The spending fight between Republicans and Democrats in the nation's capital that could result in the government partly shutting down midnight Friday has been described in recent days as a game of chicken.

Which got me thinking of the famous "chickie run" scene from "Rebel Without a Cause" featuring James Dean, Natalie Wood and Corey Allen.

In that scene, Allen's character Buzz winds up losing the game of chicken in the worst possible way, by driving over a seaside cliff.

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11:45am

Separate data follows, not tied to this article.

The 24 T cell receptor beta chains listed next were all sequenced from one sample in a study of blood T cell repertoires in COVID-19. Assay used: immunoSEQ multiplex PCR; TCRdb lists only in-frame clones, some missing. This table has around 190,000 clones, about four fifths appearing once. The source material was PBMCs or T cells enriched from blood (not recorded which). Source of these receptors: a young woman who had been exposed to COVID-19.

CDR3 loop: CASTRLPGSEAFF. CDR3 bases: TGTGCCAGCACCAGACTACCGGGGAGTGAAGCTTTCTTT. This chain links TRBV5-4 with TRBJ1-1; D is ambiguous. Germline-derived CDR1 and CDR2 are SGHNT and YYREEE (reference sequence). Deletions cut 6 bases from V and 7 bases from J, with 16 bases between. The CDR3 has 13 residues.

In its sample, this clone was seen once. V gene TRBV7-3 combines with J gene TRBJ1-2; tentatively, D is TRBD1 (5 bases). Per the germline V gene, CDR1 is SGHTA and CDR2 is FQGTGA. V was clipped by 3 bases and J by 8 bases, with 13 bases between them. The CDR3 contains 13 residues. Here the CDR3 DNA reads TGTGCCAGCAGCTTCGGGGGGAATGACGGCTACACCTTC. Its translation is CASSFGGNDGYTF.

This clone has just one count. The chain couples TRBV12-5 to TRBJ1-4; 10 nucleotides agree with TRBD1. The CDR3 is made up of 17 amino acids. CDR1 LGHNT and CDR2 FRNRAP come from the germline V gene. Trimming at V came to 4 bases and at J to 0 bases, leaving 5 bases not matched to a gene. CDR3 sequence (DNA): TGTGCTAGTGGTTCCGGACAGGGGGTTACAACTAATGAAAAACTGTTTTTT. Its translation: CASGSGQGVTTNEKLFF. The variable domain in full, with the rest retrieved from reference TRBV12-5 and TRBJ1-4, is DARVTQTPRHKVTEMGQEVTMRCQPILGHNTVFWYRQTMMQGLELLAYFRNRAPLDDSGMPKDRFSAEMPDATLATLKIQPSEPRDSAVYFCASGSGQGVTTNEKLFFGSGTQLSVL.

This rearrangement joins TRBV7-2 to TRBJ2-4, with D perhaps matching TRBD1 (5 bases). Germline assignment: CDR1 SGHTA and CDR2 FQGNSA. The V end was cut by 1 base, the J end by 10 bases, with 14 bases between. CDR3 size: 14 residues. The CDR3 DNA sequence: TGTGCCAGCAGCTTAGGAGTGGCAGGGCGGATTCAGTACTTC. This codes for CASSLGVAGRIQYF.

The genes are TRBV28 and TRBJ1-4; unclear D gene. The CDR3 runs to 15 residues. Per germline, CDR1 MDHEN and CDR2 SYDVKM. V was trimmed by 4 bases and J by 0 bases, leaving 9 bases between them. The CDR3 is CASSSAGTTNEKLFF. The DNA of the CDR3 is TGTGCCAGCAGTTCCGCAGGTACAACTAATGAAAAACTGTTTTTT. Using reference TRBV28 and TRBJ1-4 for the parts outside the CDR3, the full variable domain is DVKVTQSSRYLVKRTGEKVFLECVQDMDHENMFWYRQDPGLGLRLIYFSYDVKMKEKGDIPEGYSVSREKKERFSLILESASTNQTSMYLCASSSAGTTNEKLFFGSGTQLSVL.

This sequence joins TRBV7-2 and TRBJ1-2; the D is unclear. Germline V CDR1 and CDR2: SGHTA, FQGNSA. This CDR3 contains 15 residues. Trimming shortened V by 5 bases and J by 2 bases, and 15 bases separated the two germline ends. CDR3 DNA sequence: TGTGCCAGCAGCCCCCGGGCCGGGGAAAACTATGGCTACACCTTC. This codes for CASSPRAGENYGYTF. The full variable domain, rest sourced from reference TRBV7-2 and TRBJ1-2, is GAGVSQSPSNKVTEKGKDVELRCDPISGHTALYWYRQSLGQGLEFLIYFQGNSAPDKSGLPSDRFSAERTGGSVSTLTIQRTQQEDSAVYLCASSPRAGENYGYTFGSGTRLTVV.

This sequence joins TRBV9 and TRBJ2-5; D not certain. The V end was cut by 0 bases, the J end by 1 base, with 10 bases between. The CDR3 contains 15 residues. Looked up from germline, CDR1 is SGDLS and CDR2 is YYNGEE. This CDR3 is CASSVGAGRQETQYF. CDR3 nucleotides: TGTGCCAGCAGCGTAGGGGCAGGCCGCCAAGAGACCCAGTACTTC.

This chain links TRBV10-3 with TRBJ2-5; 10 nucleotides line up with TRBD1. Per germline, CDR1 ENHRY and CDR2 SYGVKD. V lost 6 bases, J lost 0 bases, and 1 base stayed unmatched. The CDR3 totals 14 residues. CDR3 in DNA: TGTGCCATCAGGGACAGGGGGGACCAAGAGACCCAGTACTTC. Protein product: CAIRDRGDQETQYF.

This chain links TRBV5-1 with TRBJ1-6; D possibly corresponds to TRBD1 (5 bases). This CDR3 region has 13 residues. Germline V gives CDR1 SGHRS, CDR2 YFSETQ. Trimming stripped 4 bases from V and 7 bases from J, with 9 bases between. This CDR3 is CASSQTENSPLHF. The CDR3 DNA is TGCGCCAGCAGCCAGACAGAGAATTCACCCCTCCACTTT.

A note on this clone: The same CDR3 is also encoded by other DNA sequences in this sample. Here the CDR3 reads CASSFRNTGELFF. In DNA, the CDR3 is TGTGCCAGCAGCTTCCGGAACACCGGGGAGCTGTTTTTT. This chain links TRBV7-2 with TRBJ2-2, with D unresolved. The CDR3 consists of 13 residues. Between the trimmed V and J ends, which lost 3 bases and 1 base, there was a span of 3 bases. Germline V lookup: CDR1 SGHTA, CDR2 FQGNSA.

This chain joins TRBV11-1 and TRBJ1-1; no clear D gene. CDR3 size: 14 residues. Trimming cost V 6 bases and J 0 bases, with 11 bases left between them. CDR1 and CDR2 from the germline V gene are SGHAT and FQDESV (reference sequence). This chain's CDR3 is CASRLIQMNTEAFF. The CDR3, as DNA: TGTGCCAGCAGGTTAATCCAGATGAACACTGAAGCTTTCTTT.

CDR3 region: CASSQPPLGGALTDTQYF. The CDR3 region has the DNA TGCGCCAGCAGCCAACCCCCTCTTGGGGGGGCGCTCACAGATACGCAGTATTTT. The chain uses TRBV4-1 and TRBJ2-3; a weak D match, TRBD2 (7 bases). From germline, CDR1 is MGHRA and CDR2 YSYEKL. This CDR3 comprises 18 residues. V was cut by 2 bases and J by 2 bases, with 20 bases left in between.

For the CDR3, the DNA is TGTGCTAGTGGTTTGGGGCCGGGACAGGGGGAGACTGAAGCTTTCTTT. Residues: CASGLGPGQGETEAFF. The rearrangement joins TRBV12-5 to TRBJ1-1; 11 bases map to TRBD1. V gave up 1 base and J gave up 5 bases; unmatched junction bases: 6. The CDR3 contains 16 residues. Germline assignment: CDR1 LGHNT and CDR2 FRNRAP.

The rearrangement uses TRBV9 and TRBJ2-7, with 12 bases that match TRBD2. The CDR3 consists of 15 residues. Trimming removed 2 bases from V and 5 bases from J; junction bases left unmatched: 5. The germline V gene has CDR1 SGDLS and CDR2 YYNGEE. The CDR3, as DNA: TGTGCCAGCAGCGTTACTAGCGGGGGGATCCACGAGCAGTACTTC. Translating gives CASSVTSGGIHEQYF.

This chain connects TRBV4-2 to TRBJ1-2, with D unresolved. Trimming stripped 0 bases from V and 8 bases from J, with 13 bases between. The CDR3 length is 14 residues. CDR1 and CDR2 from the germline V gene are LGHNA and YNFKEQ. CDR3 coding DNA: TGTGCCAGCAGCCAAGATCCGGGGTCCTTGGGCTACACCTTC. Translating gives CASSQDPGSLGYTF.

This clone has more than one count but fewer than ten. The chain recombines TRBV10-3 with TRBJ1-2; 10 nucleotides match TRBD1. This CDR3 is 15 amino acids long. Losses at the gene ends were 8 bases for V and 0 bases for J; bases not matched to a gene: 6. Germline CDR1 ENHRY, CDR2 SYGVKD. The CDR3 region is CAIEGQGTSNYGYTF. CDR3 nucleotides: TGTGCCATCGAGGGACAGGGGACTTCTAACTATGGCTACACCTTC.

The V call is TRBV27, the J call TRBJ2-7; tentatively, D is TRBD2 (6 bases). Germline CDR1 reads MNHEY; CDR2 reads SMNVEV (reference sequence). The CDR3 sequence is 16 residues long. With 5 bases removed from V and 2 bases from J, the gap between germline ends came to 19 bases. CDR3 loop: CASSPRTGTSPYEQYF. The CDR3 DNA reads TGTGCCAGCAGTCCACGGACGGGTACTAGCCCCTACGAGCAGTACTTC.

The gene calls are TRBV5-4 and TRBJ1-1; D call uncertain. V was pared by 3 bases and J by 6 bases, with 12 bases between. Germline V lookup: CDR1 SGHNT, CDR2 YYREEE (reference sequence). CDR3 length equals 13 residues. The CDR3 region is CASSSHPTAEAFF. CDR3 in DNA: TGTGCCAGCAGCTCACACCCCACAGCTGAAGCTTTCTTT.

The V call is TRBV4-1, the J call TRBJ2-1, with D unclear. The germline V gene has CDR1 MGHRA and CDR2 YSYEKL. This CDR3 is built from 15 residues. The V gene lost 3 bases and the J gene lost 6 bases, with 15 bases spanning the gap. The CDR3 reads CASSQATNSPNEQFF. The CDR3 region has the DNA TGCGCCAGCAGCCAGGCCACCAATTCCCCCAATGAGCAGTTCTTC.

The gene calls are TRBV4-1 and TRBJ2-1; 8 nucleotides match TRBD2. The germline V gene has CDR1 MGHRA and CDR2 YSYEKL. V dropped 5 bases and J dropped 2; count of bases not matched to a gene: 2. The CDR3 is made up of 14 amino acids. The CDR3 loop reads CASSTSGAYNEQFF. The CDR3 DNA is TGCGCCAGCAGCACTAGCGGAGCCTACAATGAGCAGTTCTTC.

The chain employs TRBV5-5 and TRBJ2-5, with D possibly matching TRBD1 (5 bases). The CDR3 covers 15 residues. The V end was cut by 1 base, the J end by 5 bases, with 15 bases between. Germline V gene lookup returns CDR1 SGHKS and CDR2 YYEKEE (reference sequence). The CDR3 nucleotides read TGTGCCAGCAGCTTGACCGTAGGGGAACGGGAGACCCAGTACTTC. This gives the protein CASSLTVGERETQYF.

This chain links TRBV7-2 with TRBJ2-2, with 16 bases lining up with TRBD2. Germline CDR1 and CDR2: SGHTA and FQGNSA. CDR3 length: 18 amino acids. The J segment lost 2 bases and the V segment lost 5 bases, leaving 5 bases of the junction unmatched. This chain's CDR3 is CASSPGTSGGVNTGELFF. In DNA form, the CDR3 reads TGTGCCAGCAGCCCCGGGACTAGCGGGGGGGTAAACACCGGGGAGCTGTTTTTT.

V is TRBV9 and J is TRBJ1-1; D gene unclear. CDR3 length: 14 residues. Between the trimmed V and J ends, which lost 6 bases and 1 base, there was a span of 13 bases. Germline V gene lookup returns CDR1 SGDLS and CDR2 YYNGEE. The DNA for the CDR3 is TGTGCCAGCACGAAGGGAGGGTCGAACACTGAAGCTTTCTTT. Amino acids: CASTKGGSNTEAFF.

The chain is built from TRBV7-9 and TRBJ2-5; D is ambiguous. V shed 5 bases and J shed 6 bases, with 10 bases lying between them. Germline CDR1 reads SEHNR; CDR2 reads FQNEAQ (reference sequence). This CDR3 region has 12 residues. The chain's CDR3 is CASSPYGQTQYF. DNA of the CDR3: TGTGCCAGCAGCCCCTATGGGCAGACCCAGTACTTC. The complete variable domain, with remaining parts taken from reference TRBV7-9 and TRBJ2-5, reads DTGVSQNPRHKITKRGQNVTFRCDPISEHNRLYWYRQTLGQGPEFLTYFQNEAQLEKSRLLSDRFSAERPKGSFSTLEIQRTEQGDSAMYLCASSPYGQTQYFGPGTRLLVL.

Fri April 8, 2011
It's All Politics

Planned Parenthood: Budget Fight About Us, Not Abortion Funding

Many journalists have reported that a major hitch in negotiations between Republicans and Democrats over funding the federal government for the rest of the year comes down to a fight over abortion funding.

But Planned Parenthood has issued urgent messages to journalists, asking us be more careful about saying the spending fight is about money for abortion since, as the organization points out, it's against federal law for U.S. taxpayer dollars to be used for abortions except in certain emergency situations, like the life of the mother.

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11:03pm

Thu April 7, 2011
It's All Politics

Wisconsin Supreme Ct Shocker: Error Fix Gives GOP Judge Big Lead

Wisconsin used to be such a predictably stolid Midwestern state. Now it may as well be Florida.